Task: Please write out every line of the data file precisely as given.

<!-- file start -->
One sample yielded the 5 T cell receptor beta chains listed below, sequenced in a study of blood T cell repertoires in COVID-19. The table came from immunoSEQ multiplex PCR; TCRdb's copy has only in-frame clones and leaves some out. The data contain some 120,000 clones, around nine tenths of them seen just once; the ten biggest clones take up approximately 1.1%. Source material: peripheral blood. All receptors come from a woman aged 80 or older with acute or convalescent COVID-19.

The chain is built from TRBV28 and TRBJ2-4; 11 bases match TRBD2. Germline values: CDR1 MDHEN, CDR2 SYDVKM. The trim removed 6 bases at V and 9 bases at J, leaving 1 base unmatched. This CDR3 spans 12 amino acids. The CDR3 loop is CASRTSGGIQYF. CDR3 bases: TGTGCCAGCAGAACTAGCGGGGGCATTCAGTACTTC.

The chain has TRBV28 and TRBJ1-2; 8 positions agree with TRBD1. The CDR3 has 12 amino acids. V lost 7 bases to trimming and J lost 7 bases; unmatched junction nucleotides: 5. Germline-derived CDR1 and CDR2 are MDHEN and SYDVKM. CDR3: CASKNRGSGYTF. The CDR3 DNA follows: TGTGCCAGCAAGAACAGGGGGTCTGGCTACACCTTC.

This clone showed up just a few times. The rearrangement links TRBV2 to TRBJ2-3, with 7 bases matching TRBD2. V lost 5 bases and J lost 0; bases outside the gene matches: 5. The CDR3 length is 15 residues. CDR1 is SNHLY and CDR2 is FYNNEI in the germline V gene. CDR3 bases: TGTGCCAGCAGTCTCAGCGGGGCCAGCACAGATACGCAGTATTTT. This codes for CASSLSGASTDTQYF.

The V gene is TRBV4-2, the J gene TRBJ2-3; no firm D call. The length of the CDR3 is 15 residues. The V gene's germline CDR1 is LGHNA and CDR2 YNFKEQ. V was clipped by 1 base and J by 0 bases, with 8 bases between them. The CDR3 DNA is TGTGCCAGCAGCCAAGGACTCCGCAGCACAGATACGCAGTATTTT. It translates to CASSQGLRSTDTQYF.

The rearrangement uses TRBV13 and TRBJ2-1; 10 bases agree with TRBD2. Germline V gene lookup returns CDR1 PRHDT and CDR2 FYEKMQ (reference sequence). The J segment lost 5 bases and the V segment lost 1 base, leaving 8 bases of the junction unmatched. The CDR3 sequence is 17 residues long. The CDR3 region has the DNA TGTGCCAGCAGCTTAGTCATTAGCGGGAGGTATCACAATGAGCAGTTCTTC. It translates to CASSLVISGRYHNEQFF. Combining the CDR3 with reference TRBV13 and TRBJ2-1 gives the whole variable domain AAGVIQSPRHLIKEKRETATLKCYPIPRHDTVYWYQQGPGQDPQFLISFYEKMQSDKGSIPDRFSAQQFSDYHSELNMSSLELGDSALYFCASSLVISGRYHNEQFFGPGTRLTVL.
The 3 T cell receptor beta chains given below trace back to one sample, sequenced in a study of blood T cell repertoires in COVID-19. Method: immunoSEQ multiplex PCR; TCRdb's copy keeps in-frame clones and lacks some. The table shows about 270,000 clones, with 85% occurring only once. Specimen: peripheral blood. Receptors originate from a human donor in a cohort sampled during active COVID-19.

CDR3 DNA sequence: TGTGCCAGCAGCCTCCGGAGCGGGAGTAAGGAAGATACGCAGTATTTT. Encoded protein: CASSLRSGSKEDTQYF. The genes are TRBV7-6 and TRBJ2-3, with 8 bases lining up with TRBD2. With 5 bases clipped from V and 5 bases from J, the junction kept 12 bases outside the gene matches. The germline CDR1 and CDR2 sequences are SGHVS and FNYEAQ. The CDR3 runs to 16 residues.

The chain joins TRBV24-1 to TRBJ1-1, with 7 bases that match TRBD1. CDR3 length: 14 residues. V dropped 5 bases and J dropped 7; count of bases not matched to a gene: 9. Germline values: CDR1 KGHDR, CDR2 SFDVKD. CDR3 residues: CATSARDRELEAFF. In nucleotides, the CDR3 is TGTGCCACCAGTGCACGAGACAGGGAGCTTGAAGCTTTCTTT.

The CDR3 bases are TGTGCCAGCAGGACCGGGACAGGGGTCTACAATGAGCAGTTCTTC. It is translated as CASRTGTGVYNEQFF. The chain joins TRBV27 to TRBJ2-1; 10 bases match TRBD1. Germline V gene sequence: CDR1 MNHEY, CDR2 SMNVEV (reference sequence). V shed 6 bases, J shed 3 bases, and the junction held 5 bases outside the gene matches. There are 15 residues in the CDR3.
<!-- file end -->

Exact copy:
One sample yielded the 5 T cell receptor beta chains listed below, sequenced in a study of blood T cell repertoires in COVID-19. The table came from immunoSEQ multiplex PCR; TCRdb's copy has only in-frame clones and leaves some out. The data contain some 120,000 clones, around nine tenths of them seen just once; the ten biggest clones take up approximately 1.1%. Source material: peripheral blood. All receptors come from a woman aged 80 or older with acute or convalescent COVID-19.

The chain is built from TRBV28 and TRBJ2-4; 11 bases match TRBD2. Germline values: CDR1 MDHEN, CDR2 SYDVKM. The trim removed 6 bases at V and 9 bases at J, leaving 1 base unmatched. This CDR3 spans 12 amino acids. The CDR3 loop is CASRTSGGIQYF. CDR3 bases: TGTGCCAGCAGAACTAGCGGGGGCATTCAGTACTTC.

The chain has TRBV28 and TRBJ1-2; 8 positions agree with TRBD1. The CDR3 has 12 amino acids. V lost 7 bases to trimming and J lost 7 bases; unmatched junction nucleotides: 5. Germline-derived CDR1 and CDR2 are MDHEN and SYDVKM. CDR3: CASKNRGSGYTF. The CDR3 DNA follows: TGTGCCAGCAAGAACAGGGGGTCTGGCTACACCTTC.

This clone showed up just a few times. The rearrangement links TRBV2 to TRBJ2-3, with 7 bases matching TRBD2. V lost 5 bases and J lost 0; bases outside the gene matches: 5. The CDR3 length is 15 residues. CDR1 is SNHLY and CDR2 is FYNNEI in the germline V gene. CDR3 bases: TGTGCCAGCAGTCTCAGCGGGGCCAGCACAGATACGCAGTATTTT. This codes for CASSLSGASTDTQYF.

The V gene is TRBV4-2, the J gene TRBJ2-3; no firm D call. The length of the CDR3 is 15 residues. The V gene's germline CDR1 is LGHNA and CDR2 YNFKEQ. V was clipped by 1 base and J by 0 bases, with 8 bases between them. The CDR3 DNA is TGTGCCAGCAGCCAAGGACTCCGCAGCACAGATACGCAGTATTTT. It translates to CASSQGLRSTDTQYF.

The rearrangement uses TRBV13 and TRBJ2-1; 10 bases agree with TRBD2. Germline V gene lookup returns CDR1 PRHDT and CDR2 FYEKMQ (reference sequence). The J segment lost 5 bases and the V segment lost 1 base, leaving 8 bases of the junction unmatched. The CDR3 sequence is 17 residues long. The CDR3 region has the DNA TGTGCCAGCAGCTTAGTCATTAGCGGGAGGTATCACAATGAGCAGTTCTTC. It translates to CASSLVISGRYHNEQFF. Combining the CDR3 with reference TRBV13 and TRBJ2-1 gives the whole variable domain AAGVIQSPRHLIKEKRETATLKCYPIPRHDTVYWYQQGPGQDPQFLISFYEKMQSDKGSIPDRFSAQQFSDYHSELNMSSLELGDSALYFCASSLVISGRYHNEQFFGPGTRLTVL.
The 3 T cell receptor beta chains given below trace back to one sample, sequenced in a study of blood T cell repertoires in COVID-19. Method: immunoSEQ multiplex PCR; TCRdb's copy keeps in-frame clones and lacks some. The table shows about 270,000 clones, with 85% occurring only once. Specimen: peripheral blood. Receptors originate from a human donor in a cohort sampled during active COVID-19.

CDR3 DNA sequence: TGTGCCAGCAGCCTCCGGAGCGGGAGTAAGGAAGATACGCAGTATTTT. Encoded protein: CASSLRSGSKEDTQYF. The genes are TRBV7-6 and TRBJ2-3, with 8 bases lining up with TRBD2. With 5 bases clipped from V and 5 bases from J, the junction kept 12 bases outside the gene matches. The germline CDR1 and CDR2 sequences are SGHVS and FNYEAQ. The CDR3 runs to 16 residues.

The chain joins TRBV24-1 to TRBJ1-1, with 7 bases that match TRBD1. CDR3 length: 14 residues. V dropped 5 bases and J dropped 7; count of bases not matched to a gene: 9. Germline values: CDR1 KGHDR, CDR2 SFDVKD. CDR3 residues: CATSARDRELEAFF. In nucleotides, the CDR3 is TGTGCCACCAGTGCACGAGACAGGGAGCTTGAAGCTTTCTTT.

The CDR3 bases are TGTGCCAGCAGGACCGGGACAGGGGTCTACAATGAGCAGTTCTTC. It is translated as CASRTGTGVYNEQFF. The chain joins TRBV27 to TRBJ2-1; 10 bases match TRBD1. Germline V gene sequence: CDR1 MNHEY, CDR2 SMNVEV (reference sequence). V shed 6 bases, J shed 3 bases, and the junction held 5 bases outside the gene matches. There are 15 residues in the CDR3.